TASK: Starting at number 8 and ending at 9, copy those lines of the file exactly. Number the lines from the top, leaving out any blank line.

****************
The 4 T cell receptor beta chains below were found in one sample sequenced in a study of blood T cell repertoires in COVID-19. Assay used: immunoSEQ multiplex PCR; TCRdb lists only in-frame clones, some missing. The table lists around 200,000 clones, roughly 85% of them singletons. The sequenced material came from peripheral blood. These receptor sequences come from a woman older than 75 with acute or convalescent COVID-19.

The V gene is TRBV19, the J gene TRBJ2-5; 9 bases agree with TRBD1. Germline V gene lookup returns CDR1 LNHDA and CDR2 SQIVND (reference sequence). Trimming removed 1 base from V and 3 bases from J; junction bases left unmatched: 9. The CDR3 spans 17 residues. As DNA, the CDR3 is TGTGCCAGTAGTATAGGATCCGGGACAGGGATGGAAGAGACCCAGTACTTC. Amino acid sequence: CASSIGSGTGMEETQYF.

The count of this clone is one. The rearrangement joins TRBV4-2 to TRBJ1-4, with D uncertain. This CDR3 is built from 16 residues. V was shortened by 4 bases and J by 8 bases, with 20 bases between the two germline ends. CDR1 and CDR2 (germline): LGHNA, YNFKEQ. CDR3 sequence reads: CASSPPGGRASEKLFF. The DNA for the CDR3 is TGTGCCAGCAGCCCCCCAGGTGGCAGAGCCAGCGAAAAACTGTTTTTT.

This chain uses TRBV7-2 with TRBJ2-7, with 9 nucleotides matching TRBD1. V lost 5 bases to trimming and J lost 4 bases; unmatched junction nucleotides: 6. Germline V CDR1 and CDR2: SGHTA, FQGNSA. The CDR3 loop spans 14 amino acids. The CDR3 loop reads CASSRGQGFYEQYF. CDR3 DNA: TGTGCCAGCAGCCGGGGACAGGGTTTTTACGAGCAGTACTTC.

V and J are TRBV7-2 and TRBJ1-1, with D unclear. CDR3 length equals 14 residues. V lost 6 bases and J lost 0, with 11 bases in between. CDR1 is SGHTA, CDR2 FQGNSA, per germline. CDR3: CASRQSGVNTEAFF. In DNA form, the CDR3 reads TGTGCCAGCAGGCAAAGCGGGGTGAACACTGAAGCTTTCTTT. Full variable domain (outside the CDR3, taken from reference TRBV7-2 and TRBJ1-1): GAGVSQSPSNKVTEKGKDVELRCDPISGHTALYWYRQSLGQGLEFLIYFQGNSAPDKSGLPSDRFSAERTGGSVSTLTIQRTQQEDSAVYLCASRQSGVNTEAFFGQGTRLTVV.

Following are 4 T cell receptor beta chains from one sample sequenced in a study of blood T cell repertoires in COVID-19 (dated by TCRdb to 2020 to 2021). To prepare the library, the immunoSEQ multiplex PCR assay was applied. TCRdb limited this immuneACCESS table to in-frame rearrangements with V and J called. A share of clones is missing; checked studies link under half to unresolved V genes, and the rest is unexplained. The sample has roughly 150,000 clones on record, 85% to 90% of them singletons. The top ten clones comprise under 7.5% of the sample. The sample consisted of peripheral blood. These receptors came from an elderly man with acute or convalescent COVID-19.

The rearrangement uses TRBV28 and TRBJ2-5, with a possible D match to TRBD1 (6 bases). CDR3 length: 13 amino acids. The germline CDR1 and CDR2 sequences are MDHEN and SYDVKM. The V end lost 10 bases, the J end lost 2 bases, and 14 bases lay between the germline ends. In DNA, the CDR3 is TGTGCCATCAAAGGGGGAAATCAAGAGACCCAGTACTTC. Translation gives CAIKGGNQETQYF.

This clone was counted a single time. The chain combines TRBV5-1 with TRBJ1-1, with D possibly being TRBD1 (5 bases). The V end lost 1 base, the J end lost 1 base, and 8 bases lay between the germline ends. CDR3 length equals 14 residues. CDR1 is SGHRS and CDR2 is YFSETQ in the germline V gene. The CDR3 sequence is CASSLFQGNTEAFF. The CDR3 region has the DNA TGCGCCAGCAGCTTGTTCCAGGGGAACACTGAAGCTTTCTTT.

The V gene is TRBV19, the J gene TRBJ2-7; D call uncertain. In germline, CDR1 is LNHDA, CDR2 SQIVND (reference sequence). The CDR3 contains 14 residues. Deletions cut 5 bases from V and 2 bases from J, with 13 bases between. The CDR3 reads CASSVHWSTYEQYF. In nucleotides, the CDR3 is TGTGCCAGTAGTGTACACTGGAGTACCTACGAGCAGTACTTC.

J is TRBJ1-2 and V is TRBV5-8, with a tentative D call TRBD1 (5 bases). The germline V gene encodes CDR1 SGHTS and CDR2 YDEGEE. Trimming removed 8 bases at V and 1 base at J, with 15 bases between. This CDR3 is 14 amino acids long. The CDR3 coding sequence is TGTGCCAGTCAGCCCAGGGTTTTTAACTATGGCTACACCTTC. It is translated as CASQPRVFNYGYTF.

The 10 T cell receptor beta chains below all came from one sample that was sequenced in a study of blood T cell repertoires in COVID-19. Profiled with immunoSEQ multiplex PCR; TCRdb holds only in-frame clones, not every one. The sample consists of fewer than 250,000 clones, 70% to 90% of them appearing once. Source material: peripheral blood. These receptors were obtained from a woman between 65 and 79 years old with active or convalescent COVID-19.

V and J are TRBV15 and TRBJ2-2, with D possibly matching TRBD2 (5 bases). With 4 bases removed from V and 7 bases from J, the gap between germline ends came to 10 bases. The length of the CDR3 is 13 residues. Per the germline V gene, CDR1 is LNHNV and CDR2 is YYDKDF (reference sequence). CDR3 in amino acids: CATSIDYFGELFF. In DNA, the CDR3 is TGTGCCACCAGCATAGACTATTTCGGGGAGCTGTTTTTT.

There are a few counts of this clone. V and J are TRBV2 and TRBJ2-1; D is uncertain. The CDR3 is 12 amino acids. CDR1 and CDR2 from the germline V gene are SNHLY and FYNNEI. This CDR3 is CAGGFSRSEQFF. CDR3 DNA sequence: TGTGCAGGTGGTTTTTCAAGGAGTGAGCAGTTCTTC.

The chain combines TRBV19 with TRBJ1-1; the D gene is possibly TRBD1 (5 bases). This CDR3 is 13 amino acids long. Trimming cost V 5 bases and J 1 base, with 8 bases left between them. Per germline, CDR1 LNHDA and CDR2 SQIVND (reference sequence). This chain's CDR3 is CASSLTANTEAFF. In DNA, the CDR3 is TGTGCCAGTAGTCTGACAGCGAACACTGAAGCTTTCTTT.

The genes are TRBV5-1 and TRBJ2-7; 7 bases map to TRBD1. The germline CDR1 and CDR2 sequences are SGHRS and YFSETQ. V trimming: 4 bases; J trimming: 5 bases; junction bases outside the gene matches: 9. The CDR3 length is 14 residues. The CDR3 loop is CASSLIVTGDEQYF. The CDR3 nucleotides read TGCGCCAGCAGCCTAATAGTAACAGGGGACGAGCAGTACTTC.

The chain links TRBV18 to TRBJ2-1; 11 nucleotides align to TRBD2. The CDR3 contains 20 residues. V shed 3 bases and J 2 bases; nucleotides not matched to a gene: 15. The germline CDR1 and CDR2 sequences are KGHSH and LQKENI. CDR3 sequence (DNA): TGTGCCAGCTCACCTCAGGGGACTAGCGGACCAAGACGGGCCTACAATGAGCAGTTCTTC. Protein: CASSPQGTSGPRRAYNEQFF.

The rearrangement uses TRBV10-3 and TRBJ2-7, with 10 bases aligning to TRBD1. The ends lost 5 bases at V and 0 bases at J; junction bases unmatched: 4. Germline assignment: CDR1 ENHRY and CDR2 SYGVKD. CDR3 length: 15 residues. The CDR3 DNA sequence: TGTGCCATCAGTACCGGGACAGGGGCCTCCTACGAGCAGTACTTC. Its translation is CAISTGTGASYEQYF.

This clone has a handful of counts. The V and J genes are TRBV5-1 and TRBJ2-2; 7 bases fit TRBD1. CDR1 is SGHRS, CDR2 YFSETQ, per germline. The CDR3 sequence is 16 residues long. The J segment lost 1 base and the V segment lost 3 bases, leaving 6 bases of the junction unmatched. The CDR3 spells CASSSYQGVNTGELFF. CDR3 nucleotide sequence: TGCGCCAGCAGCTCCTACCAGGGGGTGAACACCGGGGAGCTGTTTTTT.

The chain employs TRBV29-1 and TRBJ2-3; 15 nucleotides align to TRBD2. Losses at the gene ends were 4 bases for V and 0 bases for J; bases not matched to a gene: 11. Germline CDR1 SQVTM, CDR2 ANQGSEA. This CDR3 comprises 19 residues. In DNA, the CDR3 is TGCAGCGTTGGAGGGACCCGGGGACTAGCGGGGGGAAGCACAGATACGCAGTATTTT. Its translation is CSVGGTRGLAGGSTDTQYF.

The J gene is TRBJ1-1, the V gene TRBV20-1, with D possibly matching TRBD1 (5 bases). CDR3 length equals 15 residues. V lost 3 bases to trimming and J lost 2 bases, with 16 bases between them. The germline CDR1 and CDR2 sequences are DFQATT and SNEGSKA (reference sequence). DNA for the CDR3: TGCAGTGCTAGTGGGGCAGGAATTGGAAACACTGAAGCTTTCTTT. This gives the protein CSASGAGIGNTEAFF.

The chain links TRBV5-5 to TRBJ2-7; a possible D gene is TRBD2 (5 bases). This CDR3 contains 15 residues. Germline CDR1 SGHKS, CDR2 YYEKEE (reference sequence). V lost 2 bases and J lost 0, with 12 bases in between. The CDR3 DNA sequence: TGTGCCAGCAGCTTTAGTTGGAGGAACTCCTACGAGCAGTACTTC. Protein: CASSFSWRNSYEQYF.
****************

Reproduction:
This clone was counted a single time. The chain combines TRBV5-1 with TRBJ1-1, with D possibly being TRBD1 (5 bases). The V end lost 1 base, the J end lost 1 base, and 8 bases lay between the germline ends. CDR3 length equals 14 residues. CDR1 is SGHRS and CDR2 is YFSETQ in the germline V gene. The CDR3 sequence is CASSLFQGNTEAFF. The CDR3 region has the DNA TGCGCCAGCAGCTTGTTCCAGGGGAACACTGAAGCTTTCTTT.

The V gene is TRBV19, the J gene TRBJ2-7; D call uncertain. In germline, CDR1 is LNHDA, CDR2 SQIVND (reference sequence). The CDR3 contains 14 residues. Deletions cut 5 bases from V and 2 bases from J, with 13 bases between. The CDR3 reads CASSVHWSTYEQYF. In nucleotides, the CDR3 is TGTGCCAGTAGTGTACACTGGAGTACCTACGAGCAGTACTTC.